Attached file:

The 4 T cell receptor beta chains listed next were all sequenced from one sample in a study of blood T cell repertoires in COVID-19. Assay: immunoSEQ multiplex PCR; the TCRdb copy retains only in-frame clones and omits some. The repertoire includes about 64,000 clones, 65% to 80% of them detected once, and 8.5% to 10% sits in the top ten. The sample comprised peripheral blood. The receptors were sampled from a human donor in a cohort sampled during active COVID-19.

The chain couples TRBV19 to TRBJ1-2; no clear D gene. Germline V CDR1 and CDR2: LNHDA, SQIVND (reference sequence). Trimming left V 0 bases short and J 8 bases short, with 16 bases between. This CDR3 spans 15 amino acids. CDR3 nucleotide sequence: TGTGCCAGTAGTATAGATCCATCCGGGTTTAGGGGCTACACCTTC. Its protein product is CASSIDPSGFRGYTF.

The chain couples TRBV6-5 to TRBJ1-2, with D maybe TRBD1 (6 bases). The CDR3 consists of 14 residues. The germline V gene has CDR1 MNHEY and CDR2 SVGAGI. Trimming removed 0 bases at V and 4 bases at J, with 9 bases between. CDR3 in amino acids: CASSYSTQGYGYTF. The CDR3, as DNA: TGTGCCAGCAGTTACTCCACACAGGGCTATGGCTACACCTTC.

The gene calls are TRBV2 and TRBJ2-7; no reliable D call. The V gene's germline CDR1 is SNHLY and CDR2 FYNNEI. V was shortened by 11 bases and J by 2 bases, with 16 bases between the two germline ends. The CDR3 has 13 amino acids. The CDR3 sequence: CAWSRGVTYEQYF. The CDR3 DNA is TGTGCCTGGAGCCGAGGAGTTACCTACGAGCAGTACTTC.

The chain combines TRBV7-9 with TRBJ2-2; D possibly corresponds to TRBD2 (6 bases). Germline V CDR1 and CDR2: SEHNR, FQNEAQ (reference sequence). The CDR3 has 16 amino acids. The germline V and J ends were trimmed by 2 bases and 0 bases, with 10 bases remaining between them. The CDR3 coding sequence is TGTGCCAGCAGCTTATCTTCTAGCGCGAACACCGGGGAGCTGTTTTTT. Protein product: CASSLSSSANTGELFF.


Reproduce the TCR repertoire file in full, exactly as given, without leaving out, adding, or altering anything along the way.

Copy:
The 4 T cell receptor beta chains listed next were all sequenced from one sample in a study of blood T cell repertoires in COVID-19. Assay: immunoSEQ multiplex PCR; the TCRdb copy retains only in-frame clones and omits some. The repertoire includes about 64,000 clones, 65% to 80% of them detected once, and 8.5% to 10% sits in the top ten. The sample comprised peripheral blood. The receptors were sampled from a human donor in a cohort sampled during active COVID-19.

The chain couples TRBV19 to TRBJ1-2; no clear D gene. Germline V CDR1 and CDR2: LNHDA, SQIVND (reference sequence). Trimming left V 0 bases short and J 8 bases short, with 16 bases between. This CDR3 spans 15 amino acids. CDR3 nucleotide sequence: TGTGCCAGTAGTATAGATCCATCCGGGTTTAGGGGCTACACCTTC. Its protein product is CASSIDPSGFRGYTF.

The chain couples TRBV6-5 to TRBJ1-2, with D maybe TRBD1 (6 bases). The CDR3 consists of 14 residues. The germline V gene has CDR1 MNHEY and CDR2 SVGAGI. Trimming removed 0 bases at V and 4 bases at J, with 9 bases between. CDR3 in amino acids: CASSYSTQGYGYTF. The CDR3, as DNA: TGTGCCAGCAGTTACTCCACACAGGGCTATGGCTACACCTTC.

The gene calls are TRBV2 and TRBJ2-7; no reliable D call. The V gene's germline CDR1 is SNHLY and CDR2 FYNNEI. V was shortened by 11 bases and J by 2 bases, with 16 bases between the two germline ends. The CDR3 has 13 amino acids. The CDR3 sequence: CAWSRGVTYEQYF. The CDR3 DNA is TGTGCCTGGAGCCGAGGAGTTACCTACGAGCAGTACTTC.

The chain combines TRBV7-9 with TRBJ2-2; D possibly corresponds to TRBD2 (6 bases). Germline V CDR1 and CDR2: SEHNR, FQNEAQ (reference sequence). The CDR3 has 16 amino acids. The germline V and J ends were trimmed by 2 bases and 0 bases, with 10 bases remaining between them. The CDR3 coding sequence is TGTGCCAGCAGCTTATCTTCTAGCGCGAACACCGGGGAGCTGTTTTTT. Protein product: CASSLSSSANTGELFF.